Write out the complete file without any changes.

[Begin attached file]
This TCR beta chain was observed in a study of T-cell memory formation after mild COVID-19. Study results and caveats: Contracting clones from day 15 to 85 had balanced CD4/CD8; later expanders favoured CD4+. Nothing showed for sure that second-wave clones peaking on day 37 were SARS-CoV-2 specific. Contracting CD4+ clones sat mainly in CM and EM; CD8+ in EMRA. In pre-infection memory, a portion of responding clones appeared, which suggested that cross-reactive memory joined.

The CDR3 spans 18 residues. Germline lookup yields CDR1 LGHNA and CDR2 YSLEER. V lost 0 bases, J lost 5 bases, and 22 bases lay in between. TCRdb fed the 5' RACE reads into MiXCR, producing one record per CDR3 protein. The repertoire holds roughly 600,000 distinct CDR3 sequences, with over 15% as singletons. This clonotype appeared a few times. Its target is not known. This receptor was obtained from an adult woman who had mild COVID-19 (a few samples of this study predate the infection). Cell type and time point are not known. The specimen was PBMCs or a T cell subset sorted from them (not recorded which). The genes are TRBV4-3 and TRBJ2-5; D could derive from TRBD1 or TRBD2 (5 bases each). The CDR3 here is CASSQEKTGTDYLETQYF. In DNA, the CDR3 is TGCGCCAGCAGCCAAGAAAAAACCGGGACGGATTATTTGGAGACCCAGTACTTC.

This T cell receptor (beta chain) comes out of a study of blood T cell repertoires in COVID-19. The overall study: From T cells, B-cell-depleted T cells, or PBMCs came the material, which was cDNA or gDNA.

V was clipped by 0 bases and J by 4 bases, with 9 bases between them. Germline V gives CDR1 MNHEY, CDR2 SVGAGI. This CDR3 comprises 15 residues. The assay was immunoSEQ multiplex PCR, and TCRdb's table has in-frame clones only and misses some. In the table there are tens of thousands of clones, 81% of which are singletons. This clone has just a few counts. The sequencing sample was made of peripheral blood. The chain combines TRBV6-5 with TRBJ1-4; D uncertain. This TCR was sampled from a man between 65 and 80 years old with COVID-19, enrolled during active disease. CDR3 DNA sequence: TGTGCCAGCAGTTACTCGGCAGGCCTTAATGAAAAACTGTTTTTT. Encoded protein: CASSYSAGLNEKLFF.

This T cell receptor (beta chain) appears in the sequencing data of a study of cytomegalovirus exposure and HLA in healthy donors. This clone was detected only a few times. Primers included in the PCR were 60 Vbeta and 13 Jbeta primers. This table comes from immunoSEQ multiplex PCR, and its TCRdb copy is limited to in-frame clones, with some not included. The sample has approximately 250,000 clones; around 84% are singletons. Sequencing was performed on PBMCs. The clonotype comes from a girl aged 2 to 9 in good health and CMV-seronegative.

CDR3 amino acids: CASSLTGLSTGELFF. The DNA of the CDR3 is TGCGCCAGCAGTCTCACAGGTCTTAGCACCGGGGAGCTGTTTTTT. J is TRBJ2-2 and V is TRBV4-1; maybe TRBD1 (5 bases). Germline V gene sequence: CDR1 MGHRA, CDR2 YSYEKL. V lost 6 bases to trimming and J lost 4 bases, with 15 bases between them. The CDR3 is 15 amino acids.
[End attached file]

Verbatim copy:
This TCR beta chain was observed in a study of T-cell memory formation after mild COVID-19. Study results and caveats: Contracting clones from day 15 to 85 had balanced CD4/CD8; later expanders favoured CD4+. Nothing showed for sure that second-wave clones peaking on day 37 were SARS-CoV-2 specific. Contracting CD4+ clones sat mainly in CM and EM; CD8+ in EMRA. In pre-infection memory, a portion of responding clones appeared, which suggested that cross-reactive memory joined.

The CDR3 spans 18 residues. Germline lookup yields CDR1 LGHNA and CDR2 YSLEER. V lost 0 bases, J lost 5 bases, and 22 bases lay in between. TCRdb fed the 5' RACE reads into MiXCR, producing one record per CDR3 protein. The repertoire holds roughly 600,000 distinct CDR3 sequences, with over 15% as singletons. This clonotype appeared a few times. Its target is not known. This receptor was obtained from an adult woman who had mild COVID-19 (a few samples of this study predate the infection). Cell type and time point are not known. The specimen was PBMCs or a T cell subset sorted from them (not recorded which). The genes are TRBV4-3 and TRBJ2-5; D could derive from TRBD1 or TRBD2 (5 bases each). The CDR3 here is CASSQEKTGTDYLETQYF. In DNA, the CDR3 is TGCGCCAGCAGCCAAGAAAAAACCGGGACGGATTATTTGGAGACCCAGTACTTC.

This T cell receptor (beta chain) comes out of a study of blood T cell repertoires in COVID-19. The overall study: From T cells, B-cell-depleted T cells, or PBMCs came the material, which was cDNA or gDNA.

V was clipped by 0 bases and J by 4 bases, with 9 bases between them. Germline V gives CDR1 MNHEY, CDR2 SVGAGI. This CDR3 comprises 15 residues. The assay was immunoSEQ multiplex PCR, and TCRdb's table has in-frame clones only and misses some. In the table there are tens of thousands of clones, 81% of which are singletons. This clone has just a few counts. The sequencing sample was made of peripheral blood. The chain combines TRBV6-5 with TRBJ1-4; D uncertain. This TCR was sampled from a man between 65 and 80 years old with COVID-19, enrolled during active disease. CDR3 DNA sequence: TGTGCCAGCAGTTACTCGGCAGGCCTTAATGAAAAACTGTTTTTT. Encoded protein: CASSYSAGLNEKLFF.

This T cell receptor (beta chain) appears in the sequencing data of a study of cytomegalovirus exposure and HLA in healthy donors. This clone was detected only a few times. Primers included in the PCR were 60 Vbeta and 13 Jbeta primers. This table comes from immunoSEQ multiplex PCR, and its TCRdb copy is limited to in-frame clones, with some not included. The sample has approximately 250,000 clones; around 84% are singletons. Sequencing was performed on PBMCs. The clonotype comes from a girl aged 2 to 9 in good health and CMV-seronegative.

CDR3 amino acids: CASSLTGLSTGELFF. The DNA of the CDR3 is TGCGCCAGCAGTCTCACAGGTCTTAGCACCGGGGAGCTGTTTTTT. J is TRBJ2-2 and V is TRBV4-1; maybe TRBD1 (5 bases). Germline V gene sequence: CDR1 MGHRA, CDR2 YSYEKL. V lost 6 bases to trimming and J lost 4 bases, with 15 bases between them. The CDR3 is 15 amino acids.